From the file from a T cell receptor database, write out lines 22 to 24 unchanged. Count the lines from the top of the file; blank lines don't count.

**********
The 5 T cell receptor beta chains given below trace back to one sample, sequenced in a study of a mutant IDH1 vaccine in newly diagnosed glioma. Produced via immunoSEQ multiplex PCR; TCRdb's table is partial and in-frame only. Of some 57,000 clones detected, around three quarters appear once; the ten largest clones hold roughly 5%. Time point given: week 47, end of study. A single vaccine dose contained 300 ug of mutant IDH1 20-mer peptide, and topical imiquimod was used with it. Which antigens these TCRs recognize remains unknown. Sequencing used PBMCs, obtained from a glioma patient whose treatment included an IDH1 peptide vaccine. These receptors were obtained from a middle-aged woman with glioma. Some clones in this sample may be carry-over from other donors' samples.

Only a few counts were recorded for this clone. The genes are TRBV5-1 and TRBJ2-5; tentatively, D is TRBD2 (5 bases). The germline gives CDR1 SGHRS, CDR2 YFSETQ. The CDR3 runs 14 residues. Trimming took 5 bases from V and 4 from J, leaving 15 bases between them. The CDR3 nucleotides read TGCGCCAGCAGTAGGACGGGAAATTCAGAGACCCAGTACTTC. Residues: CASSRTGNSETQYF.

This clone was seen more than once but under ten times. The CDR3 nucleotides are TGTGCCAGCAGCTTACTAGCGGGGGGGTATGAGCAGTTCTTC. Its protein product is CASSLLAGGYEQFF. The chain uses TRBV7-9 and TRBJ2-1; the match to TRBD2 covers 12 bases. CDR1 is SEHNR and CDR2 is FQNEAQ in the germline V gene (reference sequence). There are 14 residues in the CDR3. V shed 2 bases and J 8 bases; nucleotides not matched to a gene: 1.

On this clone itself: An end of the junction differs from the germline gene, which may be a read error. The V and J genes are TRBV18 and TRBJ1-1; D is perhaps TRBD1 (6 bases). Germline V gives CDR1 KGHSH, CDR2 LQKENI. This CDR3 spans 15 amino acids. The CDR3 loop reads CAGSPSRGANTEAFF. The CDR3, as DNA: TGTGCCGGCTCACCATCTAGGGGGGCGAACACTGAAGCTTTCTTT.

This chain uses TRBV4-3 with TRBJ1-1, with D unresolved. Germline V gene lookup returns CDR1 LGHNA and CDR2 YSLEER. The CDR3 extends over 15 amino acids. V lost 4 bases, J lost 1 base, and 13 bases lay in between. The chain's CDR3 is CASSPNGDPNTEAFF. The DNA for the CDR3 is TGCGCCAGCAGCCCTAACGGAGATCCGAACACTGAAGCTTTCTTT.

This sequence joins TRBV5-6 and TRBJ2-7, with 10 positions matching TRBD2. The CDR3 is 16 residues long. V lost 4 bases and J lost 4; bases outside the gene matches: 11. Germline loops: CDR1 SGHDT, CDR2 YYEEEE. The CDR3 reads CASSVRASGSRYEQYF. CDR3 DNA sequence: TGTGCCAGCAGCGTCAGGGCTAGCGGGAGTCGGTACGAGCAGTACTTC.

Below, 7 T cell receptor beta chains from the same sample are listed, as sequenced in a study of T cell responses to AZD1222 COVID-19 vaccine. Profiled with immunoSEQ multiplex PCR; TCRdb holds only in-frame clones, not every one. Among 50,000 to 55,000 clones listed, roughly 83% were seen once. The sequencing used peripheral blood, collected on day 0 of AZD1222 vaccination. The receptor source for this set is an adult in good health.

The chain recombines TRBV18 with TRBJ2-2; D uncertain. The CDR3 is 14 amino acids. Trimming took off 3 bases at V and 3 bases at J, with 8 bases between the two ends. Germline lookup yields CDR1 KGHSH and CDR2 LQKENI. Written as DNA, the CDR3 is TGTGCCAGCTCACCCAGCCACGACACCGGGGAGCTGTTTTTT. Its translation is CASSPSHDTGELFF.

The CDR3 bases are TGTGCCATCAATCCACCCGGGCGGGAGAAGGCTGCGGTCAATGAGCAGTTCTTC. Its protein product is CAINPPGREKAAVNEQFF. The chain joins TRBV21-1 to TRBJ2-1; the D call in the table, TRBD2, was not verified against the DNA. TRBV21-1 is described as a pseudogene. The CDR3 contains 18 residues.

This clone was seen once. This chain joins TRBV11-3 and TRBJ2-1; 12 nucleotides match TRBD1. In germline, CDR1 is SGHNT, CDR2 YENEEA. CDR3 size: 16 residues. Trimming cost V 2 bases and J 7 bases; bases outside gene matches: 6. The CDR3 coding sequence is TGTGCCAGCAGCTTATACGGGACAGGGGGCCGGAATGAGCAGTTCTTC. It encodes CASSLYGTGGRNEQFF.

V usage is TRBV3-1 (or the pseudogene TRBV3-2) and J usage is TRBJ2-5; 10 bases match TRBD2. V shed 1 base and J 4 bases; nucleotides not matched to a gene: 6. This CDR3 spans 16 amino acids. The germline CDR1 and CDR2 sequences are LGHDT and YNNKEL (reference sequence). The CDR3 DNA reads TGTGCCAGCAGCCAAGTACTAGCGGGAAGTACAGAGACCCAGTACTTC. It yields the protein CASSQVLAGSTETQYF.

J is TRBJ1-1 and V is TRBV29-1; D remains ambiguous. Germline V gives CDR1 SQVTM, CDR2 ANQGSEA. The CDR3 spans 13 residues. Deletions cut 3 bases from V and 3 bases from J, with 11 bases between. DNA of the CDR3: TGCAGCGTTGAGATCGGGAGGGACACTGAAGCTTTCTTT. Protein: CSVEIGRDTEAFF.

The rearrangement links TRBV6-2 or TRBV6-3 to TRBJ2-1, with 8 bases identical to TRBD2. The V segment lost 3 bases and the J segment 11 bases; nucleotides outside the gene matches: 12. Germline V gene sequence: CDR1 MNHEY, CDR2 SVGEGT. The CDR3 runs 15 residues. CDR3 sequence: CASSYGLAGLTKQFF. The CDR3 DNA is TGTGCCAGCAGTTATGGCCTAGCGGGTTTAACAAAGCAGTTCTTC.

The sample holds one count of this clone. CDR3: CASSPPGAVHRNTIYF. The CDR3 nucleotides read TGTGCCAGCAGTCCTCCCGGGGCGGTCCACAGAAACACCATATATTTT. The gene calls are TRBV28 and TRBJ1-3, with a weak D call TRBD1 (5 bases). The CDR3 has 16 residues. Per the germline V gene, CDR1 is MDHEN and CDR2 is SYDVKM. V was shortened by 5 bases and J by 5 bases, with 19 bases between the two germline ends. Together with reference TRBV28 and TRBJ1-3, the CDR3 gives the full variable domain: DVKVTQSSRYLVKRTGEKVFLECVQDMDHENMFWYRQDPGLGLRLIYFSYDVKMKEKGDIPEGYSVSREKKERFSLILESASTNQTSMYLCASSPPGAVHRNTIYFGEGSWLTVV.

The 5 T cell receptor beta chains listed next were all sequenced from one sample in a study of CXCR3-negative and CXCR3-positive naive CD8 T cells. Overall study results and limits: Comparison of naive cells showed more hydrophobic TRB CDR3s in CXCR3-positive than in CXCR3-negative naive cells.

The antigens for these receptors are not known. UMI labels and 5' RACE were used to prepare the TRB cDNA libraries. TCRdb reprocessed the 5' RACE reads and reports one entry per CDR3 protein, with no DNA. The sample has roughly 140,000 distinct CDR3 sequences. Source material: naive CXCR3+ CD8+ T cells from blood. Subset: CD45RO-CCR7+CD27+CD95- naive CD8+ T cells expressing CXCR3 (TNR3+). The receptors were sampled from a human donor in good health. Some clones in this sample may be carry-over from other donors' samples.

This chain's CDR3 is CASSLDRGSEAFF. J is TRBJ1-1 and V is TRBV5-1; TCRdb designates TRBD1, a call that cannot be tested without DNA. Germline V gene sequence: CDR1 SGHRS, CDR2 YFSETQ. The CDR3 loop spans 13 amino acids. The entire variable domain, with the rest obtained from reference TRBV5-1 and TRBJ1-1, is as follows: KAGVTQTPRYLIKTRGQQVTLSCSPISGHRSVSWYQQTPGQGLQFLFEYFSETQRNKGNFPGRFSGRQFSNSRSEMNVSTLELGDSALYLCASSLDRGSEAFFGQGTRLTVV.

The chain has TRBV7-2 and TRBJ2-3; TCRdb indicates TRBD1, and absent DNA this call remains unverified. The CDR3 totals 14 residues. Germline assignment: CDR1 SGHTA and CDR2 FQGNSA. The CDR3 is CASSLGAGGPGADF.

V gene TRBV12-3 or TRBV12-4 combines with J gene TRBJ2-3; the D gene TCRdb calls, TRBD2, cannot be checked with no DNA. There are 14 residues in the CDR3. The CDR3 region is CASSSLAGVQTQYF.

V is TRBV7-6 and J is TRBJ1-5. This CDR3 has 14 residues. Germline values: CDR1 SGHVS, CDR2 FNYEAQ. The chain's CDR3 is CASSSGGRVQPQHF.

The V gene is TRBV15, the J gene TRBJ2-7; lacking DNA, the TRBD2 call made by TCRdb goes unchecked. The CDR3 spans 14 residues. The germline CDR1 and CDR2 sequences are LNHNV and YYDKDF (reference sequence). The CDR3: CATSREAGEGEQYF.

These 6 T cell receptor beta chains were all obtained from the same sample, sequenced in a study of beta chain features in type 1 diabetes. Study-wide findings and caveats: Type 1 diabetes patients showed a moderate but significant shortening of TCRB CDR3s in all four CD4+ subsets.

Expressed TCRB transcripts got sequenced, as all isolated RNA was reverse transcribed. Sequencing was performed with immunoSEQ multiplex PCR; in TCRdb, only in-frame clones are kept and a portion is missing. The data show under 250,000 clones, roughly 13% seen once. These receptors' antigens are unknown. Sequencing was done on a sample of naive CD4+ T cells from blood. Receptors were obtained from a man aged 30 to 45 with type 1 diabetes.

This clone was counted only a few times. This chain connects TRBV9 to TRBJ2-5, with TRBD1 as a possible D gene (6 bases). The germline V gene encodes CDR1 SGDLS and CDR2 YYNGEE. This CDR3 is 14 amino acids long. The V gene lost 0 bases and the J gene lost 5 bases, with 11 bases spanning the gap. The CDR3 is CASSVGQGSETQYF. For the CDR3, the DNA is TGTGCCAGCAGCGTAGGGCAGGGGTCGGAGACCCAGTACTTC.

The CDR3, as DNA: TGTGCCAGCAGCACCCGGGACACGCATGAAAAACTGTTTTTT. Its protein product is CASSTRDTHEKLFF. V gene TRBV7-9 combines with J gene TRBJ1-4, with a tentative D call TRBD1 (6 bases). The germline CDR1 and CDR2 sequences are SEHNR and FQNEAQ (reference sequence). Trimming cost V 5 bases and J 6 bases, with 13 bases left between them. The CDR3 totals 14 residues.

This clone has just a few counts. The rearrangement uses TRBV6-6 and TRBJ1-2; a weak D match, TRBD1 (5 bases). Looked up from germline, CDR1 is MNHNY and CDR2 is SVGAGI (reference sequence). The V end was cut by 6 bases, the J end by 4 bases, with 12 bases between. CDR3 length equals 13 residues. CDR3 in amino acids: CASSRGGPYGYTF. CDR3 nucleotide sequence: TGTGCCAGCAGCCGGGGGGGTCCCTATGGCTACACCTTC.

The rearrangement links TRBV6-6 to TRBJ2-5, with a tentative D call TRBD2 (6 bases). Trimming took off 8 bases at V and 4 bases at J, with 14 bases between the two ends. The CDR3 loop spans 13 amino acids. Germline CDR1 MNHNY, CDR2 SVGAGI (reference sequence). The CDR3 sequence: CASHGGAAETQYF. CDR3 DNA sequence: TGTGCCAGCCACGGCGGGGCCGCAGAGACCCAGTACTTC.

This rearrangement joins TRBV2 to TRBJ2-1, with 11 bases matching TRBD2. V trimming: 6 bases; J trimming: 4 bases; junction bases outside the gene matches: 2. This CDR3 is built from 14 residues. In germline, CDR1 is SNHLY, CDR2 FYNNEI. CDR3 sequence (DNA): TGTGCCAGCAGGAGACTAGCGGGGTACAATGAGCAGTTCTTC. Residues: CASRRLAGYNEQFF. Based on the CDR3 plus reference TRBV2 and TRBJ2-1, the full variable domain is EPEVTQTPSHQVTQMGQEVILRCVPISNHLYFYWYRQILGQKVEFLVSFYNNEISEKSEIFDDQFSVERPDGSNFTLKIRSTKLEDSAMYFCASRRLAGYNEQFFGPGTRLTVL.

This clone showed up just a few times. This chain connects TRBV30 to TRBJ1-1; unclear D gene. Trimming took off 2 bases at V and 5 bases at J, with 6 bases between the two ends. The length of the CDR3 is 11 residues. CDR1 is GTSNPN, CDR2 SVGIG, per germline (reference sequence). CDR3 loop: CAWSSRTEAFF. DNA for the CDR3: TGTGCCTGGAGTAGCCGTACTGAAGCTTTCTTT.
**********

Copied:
These 6 T cell receptor beta chains were all obtained from the same sample, sequenced in a study of beta chain features in type 1 diabetes. Study-wide findings and caveats: Type 1 diabetes patients showed a moderate but significant shortening of TCRB CDR3s in all four CD4+ subsets.

Expressed TCRB transcripts got sequenced, as all isolated RNA was reverse transcribed. Sequencing was performed with immunoSEQ multiplex PCR; in TCRdb, only in-frame clones are kept and a portion is missing. The data show under 250,000 clones, roughly 13% seen once. These receptors' antigens are unknown. Sequencing was done on a sample of naive CD4+ T cells from blood. Receptors were obtained from a man aged 30 to 45 with type 1 diabetes.

This clone was counted only a few times. This chain connects TRBV9 to TRBJ2-5, with TRBD1 as a possible D gene (6 bases). The germline V gene encodes CDR1 SGDLS and CDR2 YYNGEE. This CDR3 is 14 amino acids long. The V gene lost 0 bases and the J gene lost 5 bases, with 11 bases spanning the gap. The CDR3 is CASSVGQGSETQYF. For the CDR3, the DNA is TGTGCCAGCAGCGTAGGGCAGGGGTCGGAGACCCAGTACTTC.